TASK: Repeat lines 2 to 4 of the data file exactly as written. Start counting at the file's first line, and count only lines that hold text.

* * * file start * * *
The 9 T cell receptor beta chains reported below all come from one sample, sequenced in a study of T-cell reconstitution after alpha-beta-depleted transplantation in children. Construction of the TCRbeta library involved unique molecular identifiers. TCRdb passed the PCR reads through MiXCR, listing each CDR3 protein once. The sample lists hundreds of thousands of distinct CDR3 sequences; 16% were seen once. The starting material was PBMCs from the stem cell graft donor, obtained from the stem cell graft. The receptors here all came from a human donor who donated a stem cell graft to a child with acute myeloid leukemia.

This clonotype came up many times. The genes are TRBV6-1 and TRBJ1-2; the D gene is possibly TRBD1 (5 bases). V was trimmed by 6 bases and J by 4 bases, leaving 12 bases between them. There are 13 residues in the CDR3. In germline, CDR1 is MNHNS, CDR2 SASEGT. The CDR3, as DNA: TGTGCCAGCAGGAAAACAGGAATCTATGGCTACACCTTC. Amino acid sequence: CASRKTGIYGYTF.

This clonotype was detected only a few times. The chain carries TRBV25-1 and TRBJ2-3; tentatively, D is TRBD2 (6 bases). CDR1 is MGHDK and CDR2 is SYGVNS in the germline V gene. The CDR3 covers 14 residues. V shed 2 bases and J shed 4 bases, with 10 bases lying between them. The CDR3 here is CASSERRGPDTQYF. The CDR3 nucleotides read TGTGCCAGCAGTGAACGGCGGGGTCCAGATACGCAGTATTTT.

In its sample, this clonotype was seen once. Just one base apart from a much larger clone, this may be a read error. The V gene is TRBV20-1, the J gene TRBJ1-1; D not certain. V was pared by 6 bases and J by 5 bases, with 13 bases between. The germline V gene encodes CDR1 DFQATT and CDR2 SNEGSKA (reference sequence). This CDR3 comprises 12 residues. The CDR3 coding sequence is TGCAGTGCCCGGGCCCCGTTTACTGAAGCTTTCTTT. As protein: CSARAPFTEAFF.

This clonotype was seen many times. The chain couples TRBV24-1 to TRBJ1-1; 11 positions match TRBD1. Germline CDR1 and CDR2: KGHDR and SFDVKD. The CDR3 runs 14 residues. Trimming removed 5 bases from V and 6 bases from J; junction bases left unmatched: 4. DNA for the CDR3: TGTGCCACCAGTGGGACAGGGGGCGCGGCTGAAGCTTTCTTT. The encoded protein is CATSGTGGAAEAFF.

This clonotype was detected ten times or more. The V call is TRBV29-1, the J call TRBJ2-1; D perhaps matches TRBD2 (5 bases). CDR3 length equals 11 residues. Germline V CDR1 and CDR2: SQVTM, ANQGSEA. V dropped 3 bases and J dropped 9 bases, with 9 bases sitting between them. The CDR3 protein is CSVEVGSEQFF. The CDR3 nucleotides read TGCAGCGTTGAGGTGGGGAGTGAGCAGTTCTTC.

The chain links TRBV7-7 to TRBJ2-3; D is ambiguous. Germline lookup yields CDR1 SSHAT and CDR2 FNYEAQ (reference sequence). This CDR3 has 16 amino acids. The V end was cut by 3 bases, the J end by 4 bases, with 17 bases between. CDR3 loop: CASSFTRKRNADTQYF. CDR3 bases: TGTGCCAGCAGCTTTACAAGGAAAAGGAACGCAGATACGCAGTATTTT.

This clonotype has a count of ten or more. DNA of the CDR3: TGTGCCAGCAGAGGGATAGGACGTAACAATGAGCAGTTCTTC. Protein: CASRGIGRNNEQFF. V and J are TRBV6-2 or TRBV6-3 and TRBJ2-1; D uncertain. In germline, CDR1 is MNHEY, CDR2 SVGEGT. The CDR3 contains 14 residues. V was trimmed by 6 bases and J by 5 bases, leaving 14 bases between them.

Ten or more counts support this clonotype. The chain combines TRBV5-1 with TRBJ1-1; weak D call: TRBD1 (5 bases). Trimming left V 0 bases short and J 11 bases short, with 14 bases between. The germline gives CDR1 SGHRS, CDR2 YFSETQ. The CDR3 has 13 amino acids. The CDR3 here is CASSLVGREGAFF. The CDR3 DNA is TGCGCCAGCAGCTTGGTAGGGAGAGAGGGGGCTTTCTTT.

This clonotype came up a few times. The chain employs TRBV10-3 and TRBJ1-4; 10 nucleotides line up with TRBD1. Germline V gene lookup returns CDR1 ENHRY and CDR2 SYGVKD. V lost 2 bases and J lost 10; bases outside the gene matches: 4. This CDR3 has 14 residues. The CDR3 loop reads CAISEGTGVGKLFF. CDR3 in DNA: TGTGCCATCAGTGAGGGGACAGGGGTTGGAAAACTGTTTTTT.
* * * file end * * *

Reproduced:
This clonotype came up many times. The genes are TRBV6-1 and TRBJ1-2; the D gene is possibly TRBD1 (5 bases). V was trimmed by 6 bases and J by 4 bases, leaving 12 bases between them. There are 13 residues in the CDR3. In germline, CDR1 is MNHNS, CDR2 SASEGT. The CDR3, as DNA: TGTGCCAGCAGGAAAACAGGAATCTATGGCTACACCTTC. Amino acid sequence: CASRKTGIYGYTF.

This clonotype was detected only a few times. The chain carries TRBV25-1 and TRBJ2-3; tentatively, D is TRBD2 (6 bases). CDR1 is MGHDK and CDR2 is SYGVNS in the germline V gene. The CDR3 covers 14 residues. V shed 2 bases and J shed 4 bases, with 10 bases lying between them. The CDR3 here is CASSERRGPDTQYF. The CDR3 nucleotides read TGTGCCAGCAGTGAACGGCGGGGTCCAGATACGCAGTATTTT.

In its sample, this clonotype was seen once. Just one base apart from a much larger clone, this may be a read error. The V gene is TRBV20-1, the J gene TRBJ1-1; D not certain. V was pared by 6 bases and J by 5 bases, with 13 bases between. The germline V gene encodes CDR1 DFQATT and CDR2 SNEGSKA (reference sequence). This CDR3 comprises 12 residues. The CDR3 coding sequence is TGCAGTGCCCGGGCCCCGTTTACTGAAGCTTTCTTT. As protein: CSARAPFTEAFF.